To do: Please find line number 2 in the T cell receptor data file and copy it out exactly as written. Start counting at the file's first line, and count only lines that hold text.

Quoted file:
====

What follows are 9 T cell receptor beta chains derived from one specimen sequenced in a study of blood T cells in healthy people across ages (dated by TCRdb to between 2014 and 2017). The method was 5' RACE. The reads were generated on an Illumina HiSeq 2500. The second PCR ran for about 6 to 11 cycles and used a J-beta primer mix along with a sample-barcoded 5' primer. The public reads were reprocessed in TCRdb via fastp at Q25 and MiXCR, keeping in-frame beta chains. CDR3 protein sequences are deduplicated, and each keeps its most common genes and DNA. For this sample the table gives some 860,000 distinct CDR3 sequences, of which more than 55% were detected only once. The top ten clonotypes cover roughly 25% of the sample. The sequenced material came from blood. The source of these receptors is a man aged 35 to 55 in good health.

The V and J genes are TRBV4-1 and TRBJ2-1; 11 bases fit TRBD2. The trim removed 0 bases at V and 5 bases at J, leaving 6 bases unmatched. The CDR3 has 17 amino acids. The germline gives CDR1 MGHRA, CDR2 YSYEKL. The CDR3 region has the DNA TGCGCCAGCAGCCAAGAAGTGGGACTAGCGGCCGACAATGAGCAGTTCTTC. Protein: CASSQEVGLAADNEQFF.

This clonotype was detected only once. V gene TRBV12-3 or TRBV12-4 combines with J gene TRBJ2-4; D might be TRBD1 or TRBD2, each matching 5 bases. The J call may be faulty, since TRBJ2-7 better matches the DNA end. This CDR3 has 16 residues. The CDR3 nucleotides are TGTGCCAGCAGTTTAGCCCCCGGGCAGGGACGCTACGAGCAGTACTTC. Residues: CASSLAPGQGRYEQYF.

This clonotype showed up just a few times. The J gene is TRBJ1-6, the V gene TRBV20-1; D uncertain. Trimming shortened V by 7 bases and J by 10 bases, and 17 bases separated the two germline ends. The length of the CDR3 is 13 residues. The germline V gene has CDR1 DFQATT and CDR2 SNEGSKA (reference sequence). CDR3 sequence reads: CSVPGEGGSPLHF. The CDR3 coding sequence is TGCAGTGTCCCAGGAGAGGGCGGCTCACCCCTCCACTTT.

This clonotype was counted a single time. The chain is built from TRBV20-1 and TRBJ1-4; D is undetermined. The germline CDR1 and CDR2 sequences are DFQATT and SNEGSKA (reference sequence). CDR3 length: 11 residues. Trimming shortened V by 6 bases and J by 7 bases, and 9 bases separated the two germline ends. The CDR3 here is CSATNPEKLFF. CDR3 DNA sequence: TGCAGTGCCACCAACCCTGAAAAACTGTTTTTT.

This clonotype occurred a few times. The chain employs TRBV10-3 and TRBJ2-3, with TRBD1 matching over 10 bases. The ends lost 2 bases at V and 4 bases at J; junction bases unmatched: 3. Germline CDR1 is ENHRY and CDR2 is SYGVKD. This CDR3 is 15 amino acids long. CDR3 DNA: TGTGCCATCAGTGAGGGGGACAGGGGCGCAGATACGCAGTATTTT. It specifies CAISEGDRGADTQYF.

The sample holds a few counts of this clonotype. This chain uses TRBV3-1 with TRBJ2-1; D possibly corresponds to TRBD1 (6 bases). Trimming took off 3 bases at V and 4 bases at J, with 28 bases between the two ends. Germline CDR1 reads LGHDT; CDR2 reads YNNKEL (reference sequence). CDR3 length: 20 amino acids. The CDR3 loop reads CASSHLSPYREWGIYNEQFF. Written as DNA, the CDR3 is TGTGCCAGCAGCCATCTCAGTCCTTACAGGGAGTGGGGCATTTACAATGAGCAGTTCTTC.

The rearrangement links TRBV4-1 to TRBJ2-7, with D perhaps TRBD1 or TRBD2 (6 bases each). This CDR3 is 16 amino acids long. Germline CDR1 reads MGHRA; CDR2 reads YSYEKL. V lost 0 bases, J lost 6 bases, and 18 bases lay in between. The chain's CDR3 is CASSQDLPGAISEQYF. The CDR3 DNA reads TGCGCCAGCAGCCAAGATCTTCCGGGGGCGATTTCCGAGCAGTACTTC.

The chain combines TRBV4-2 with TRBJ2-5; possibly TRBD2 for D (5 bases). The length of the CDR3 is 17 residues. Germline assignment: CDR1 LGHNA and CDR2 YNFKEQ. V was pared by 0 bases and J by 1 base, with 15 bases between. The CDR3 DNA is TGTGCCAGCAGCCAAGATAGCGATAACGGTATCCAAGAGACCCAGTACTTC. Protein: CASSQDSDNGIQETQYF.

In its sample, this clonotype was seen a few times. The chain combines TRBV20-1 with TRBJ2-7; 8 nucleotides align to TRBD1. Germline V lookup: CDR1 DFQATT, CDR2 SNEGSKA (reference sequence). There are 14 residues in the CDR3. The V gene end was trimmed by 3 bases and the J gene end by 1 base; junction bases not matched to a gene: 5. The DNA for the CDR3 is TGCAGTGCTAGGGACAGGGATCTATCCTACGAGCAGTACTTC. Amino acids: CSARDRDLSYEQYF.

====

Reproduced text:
The V and J genes are TRBV4-1 and TRBJ2-1; 11 bases fit TRBD2. The trim removed 0 bases at V and 5 bases at J, leaving 6 bases unmatched. The CDR3 has 17 amino acids. The germline gives CDR1 MGHRA, CDR2 YSYEKL. The CDR3 region has the DNA TGCGCCAGCAGCCAAGAAGTGGGACTAGCGGCCGACAATGAGCAGTTCTTC. Protein: CASSQEVGLAADNEQFF.